Family-run Manitoba Birch Syrup Business is Booming
Rocky Lake Birchworks, located in The Pas, Manitoba, has been in business only about a decade, and they’re producing the sweetest new Manitoba product—birch syrup.
When former RCMP officer Al McLauchlan started the company with his wife, Johanna, the couple thought of it as a ramping-down, retirement project.
“It was just going to be something to keep us busy,” Al says. “But it’s really taken off.”
Originally from southern Ontario, McLauchlan had tapped maple trees with his grandfather when he was growing up, and now the McLauchlan’s sons, Andy and Peter, are also involved in the business. While birch syrup is not yet as established a product as maple syrup, McLauchlan says the company has been selling out year after year.
“There are only ten producers across Canada, and maybe 25 in North America, so it’s a very limited market,” he says. “But birch syrup has been around for hundreds and hundreds of years.”
Rocky Lake Birchworks produces two versions of the syrup — a 100 per cent pure birch syrup and a lighter breakfast-syrup style. Harvested over just a 10- to 21-day period starting at the beginning of April, it takes an average of 125 gallons of sap to produce a gallon of birch syrup, compared to a 40-to-one ratio for maple syrup.
Nothing is added to the syrup for the 100 per cent pure product, while the lighter breakfast syrup is further sweetened by adding natural fructose during the boiling stage before bottling.
“The breakfast syrup has a taste that is maybe more familiar to people who have had other tree syrups, but it still has that unique colour and birch taste,” McLauchlan says.
With a darker brown colour than maple syrup, birch syrup has a unique flavour that you just have to try to experience for yourself.
“It has a taste that is not similar at all to maple,” McLauchlan says. “It has more of a molasses-like taste that can be used in a variety of ways — as a glaze in general cooking or barbecuing, and in traditional ways on pancakes and French toast. But if you’re really looking for something to add a bit of that ‘whomp’ of flavour, then it’s definitely birch syrup that works.”
And they’ve been leveraging that hit of flavour in partnerships with other Manitoba entrepreneurs in the food industry. McLauchlan says Chocolatier Constance Popp, located on Provencher Boulevard in St. Boniface, has been using the birch syrup in one of its chocolate bars.
“It’s unique, and people are interested in the unique,” says McLauchlan. “The sap is collected from wild birch trees growing naturally in the boreal forest in northern Manitoba. We’re very proud Manitoba is a leader in making birch syrup.”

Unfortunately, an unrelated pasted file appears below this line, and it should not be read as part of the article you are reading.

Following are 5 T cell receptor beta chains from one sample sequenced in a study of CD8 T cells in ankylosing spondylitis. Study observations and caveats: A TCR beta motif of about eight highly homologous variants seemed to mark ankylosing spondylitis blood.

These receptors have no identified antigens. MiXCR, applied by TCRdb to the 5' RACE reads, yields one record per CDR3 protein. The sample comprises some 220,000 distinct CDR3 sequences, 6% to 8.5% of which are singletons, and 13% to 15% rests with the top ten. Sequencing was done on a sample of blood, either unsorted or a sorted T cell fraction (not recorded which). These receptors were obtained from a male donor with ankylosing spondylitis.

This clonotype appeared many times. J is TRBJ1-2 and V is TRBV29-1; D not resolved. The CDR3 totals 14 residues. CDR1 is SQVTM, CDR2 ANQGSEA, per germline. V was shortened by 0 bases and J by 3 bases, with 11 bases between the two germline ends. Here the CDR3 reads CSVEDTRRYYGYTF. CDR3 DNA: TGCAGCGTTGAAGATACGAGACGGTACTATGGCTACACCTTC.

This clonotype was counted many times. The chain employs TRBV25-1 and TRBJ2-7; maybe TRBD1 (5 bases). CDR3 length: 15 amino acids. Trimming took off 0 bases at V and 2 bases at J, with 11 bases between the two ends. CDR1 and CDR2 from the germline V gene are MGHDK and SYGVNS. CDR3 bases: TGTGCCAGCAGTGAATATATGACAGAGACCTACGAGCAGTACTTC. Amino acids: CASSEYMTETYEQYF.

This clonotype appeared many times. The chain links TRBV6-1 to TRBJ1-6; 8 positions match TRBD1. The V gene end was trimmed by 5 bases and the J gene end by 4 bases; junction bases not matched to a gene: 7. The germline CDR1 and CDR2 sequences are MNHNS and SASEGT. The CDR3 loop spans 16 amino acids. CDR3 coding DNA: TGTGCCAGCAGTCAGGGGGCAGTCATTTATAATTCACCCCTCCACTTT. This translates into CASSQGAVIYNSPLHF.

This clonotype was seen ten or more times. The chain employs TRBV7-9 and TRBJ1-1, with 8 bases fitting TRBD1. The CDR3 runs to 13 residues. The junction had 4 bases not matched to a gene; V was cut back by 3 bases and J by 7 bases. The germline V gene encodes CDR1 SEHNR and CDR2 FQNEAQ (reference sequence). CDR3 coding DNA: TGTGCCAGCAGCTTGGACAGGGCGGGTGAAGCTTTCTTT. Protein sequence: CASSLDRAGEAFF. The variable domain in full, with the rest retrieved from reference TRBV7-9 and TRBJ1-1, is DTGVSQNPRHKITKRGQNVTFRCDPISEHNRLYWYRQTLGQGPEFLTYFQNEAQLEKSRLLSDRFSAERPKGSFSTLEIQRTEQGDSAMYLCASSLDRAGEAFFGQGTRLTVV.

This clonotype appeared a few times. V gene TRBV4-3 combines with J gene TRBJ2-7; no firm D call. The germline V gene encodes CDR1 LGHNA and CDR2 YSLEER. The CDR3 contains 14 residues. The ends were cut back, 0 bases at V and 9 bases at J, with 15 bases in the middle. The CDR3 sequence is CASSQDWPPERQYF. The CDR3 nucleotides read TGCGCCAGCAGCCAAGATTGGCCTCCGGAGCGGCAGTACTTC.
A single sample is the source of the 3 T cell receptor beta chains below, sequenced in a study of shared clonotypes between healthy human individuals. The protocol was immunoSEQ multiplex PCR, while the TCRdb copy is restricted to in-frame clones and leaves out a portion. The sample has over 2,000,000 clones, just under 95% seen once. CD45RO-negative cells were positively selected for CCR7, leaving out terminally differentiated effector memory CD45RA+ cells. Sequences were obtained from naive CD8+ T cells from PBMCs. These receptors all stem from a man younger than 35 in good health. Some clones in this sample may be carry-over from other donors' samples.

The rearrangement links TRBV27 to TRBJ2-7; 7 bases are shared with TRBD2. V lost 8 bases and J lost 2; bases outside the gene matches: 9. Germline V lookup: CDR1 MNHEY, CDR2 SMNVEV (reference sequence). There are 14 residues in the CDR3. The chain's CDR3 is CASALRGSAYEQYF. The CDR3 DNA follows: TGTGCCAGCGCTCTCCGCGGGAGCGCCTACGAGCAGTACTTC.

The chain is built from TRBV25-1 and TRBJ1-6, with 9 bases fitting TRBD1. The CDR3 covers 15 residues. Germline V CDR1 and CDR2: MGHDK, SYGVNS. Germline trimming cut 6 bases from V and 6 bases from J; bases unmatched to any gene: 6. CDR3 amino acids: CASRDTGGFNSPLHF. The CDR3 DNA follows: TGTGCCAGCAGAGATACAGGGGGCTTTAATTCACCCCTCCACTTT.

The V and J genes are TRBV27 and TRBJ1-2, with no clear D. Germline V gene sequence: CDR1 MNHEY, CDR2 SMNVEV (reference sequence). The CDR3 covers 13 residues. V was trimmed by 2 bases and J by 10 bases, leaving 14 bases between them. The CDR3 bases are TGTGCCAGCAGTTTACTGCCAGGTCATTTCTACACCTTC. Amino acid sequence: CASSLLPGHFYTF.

Supportive Business Community
The McLauchlans have grown Rocky Lake’s success through both online presence and word of mouth.
“The Food Development Centre in Portage la Prairie helped us out a lot,” he says. “They were great helping to get us into some of the trade shows.”
In addition to the Food Development Centre, McLauchlan says not being afraid of looking for outside advice and knowing when to bring in professionals has benefitted Rocky Lake.
“We knew it was going to be hard work, and we weren’t afraid of that,” he says. “We were surprised by the number of people who are interested in helping small entrepreneurs get their product off the ground. Manitoba Agriculture, the provincial government, the Manitoba Food Processors Association and the Food Development Centre were absolutely wonderful.
“The other thing that was really neat was that other entrepreneurs in the province, who have gone through a lot of what we’ve now gone through, were able to give us little hints over social media. We made friendships and took advice from mentors, and we’ve become mentors to others. It’s a small community, but people are not afraid to help one another out.”
It was the first time the McLauchlans marketed any kind of food product, and they recommend that anyone jumping into the business should turn to the pros.
“Every day was a new day for us,” McLauchlan says. “If you’re going to do something like this, go big or go home. Do it right.”
Although they’re pros in birch syrup, Rocky Lake looked to marketing professionals and a graphic designer to help them out with those details.
“Use the professionals we have in Manitoba to help you out,” McLauchlan says. “It’s the first time we’ve marketed a product, so every day was a new day. The designer and his company (Melnyk Design Group) really helped us out. People have come to us and have said they love our labels. I didn’t design it, because that’s not what I’m good at. As the design developed, it really made sense and looked great.”
Knowing Your Market Potential
“People aren’t afraid to pay money for a product that is high-quality and from Manitoba, and they know they’re supporting the Manitoba economy.”
McLauchlan also hopes to launch online sales of Rocky Lake products soon.
“Right now, we have retailers from Boissevain right up to Churchill and a lot of places in between. And we’re in Alberta, Saskatchewan and Ontario,” he says. “Canada-wide distribution is something we’d be interested in.”
Rocky Lake also markets an Irish breakfast tea made with black tea and Chaga, a type of mushroom that grows on some birch trees. Chaga, which grows around the world in areas with cooler climates, has been used medicinally for centuries and is believed to help with certain skin ailments.
The growing company also has a number of other products currently in the research stage, but McLauchlan didn’t want to give too much away just yet.
“We’re very interested in everything from the boreal forest,” McLauchlan says. “There are a number of products we’d like to expand our line with, food products and a couple little surprises.”
MTS is proud to have Rocky Lake Birchworks as a telephone client. For more information or to find out your nearest retailer of Rocky Lake Birchworks products, check out rockylakebirch.com.